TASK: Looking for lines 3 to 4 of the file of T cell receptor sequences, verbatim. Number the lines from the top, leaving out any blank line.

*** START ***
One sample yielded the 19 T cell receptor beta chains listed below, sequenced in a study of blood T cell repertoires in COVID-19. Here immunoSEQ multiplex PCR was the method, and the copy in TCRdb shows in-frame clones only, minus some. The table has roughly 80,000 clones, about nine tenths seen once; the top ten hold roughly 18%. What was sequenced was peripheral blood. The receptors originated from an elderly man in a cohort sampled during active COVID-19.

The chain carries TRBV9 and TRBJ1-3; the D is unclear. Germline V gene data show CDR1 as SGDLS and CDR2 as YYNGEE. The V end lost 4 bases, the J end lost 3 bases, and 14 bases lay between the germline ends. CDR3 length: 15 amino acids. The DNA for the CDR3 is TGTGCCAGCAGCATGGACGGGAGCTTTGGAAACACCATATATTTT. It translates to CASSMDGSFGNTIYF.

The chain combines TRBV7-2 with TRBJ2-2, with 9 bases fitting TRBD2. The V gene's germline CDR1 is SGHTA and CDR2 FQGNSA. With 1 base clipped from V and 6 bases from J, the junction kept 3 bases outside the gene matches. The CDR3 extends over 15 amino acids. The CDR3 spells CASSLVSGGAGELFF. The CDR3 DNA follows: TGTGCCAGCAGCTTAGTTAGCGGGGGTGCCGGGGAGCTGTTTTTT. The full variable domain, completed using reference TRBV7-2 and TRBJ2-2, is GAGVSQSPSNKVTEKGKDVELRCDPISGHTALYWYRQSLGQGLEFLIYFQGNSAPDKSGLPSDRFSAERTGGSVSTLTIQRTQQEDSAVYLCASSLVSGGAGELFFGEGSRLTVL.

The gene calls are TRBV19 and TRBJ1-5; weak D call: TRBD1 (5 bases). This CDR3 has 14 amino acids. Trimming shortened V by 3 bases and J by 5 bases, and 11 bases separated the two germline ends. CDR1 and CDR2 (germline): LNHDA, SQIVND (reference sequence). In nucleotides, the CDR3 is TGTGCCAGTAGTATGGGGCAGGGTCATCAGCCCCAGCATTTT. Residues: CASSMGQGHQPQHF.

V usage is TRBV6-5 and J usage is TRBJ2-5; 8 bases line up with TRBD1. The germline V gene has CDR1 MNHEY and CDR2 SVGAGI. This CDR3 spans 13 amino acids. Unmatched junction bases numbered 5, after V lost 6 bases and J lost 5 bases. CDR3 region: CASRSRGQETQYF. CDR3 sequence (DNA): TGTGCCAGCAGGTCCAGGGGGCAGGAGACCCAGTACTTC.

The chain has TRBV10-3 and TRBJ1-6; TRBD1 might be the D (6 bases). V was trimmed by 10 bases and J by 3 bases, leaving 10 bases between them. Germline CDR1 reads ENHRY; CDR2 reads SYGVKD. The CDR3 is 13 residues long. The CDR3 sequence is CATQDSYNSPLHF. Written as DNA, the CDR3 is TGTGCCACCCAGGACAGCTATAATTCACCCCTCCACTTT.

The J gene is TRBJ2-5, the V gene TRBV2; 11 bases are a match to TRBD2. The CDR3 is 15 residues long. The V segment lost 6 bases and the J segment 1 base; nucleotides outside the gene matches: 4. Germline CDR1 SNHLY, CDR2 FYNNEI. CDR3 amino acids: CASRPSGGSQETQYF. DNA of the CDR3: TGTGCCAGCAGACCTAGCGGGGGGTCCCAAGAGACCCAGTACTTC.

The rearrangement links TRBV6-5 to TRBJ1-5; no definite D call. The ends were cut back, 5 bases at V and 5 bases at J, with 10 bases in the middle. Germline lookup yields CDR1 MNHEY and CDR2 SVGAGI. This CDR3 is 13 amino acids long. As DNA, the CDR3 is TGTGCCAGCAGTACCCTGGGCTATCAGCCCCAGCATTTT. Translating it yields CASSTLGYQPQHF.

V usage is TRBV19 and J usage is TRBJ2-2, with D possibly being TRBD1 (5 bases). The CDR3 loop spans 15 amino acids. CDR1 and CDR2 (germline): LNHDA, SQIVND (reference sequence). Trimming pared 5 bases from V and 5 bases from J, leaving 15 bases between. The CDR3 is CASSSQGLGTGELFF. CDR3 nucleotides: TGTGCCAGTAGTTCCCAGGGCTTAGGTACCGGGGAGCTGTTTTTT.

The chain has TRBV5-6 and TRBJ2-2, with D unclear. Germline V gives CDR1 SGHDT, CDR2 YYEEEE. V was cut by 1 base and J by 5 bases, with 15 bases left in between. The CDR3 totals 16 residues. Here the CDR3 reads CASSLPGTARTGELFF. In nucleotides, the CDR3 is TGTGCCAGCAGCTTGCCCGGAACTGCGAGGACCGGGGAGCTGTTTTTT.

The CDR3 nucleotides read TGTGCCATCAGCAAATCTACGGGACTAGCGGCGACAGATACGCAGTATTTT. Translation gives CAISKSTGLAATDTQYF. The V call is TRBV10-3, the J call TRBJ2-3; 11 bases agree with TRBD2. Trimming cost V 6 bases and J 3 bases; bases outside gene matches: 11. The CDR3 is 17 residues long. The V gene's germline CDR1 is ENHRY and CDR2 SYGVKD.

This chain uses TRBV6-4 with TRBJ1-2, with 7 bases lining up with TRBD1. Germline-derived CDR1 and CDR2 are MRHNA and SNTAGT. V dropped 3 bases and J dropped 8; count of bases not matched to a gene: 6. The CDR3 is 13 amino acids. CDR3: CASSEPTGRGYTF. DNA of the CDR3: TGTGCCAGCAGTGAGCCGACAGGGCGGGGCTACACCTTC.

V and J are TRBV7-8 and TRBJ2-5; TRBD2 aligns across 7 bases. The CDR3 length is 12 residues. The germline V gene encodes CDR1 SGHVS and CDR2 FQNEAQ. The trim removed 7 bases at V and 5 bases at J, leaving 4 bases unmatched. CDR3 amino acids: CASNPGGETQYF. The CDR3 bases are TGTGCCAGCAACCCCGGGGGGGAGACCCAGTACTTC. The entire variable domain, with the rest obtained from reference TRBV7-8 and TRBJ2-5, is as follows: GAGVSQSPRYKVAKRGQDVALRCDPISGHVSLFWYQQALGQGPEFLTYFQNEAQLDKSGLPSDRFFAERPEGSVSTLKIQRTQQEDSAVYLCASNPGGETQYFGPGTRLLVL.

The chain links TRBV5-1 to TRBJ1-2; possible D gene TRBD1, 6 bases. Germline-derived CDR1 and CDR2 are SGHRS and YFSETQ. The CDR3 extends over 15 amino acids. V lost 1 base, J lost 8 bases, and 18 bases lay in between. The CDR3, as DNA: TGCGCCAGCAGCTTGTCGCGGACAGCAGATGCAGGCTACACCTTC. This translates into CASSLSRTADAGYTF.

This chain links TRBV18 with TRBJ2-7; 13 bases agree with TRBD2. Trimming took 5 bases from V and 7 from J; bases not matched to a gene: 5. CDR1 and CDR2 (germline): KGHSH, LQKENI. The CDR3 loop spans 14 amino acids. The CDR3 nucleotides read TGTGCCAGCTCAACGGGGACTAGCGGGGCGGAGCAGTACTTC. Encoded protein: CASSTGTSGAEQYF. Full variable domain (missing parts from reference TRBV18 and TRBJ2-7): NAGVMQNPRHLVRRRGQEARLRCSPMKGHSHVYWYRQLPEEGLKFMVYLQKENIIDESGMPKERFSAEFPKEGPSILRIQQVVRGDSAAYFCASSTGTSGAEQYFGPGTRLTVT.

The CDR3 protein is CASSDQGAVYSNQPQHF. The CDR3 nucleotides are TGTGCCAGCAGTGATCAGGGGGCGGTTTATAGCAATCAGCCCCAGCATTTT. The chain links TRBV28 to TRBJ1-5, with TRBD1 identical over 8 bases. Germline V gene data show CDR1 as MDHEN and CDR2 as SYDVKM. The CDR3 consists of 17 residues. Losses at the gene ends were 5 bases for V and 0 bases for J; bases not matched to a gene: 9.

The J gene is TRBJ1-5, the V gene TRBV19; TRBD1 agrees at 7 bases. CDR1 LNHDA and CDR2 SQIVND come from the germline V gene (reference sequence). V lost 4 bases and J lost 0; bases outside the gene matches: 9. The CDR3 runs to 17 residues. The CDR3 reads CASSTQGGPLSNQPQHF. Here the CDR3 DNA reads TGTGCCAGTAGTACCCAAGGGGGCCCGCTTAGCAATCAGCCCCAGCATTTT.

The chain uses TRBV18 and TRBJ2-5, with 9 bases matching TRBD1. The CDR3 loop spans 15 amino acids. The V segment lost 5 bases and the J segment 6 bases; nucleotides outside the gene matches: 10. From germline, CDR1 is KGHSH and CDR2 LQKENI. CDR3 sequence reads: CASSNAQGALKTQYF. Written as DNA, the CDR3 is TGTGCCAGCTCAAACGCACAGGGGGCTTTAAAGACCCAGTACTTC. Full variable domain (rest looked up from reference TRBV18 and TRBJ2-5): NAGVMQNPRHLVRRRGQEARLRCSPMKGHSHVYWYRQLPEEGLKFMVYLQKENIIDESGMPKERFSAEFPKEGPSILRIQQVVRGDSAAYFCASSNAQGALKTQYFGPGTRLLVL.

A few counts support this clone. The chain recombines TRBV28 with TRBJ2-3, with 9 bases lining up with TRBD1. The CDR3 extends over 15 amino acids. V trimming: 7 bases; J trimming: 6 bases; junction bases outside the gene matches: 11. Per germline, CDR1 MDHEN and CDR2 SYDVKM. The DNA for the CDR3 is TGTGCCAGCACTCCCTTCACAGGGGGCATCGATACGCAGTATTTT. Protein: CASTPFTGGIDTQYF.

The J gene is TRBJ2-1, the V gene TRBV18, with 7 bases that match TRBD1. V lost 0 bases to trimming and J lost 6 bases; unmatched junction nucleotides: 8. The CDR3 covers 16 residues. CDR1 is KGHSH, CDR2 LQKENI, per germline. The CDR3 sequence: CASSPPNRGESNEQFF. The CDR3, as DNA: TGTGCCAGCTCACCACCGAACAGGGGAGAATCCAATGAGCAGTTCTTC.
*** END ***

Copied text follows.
The chain combines TRBV7-2 with TRBJ2-2, with 9 bases fitting TRBD2. The V gene's germline CDR1 is SGHTA and CDR2 FQGNSA. With 1 base clipped from V and 6 bases from J, the junction kept 3 bases outside the gene matches. The CDR3 extends over 15 amino acids. The CDR3 spells CASSLVSGGAGELFF. The CDR3 DNA follows: TGTGCCAGCAGCTTAGTTAGCGGGGGTGCCGGGGAGCTGTTTTTT. The full variable domain, completed using reference TRBV7-2 and TRBJ2-2, is GAGVSQSPSNKVTEKGKDVELRCDPISGHTALYWYRQSLGQGLEFLIYFQGNSAPDKSGLPSDRFSAERTGGSVSTLTIQRTQQEDSAVYLCASSLVSGGAGELFFGEGSRLTVL.

The gene calls are TRBV19 and TRBJ1-5; weak D call: TRBD1 (5 bases). This CDR3 has 14 amino acids. Trimming shortened V by 3 bases and J by 5 bases, and 11 bases separated the two germline ends. CDR1 and CDR2 (germline): LNHDA, SQIVND (reference sequence). In nucleotides, the CDR3 is TGTGCCAGTAGTATGGGGCAGGGTCATCAGCCCCAGCATTTT. Residues: CASSMGQGHQPQHF.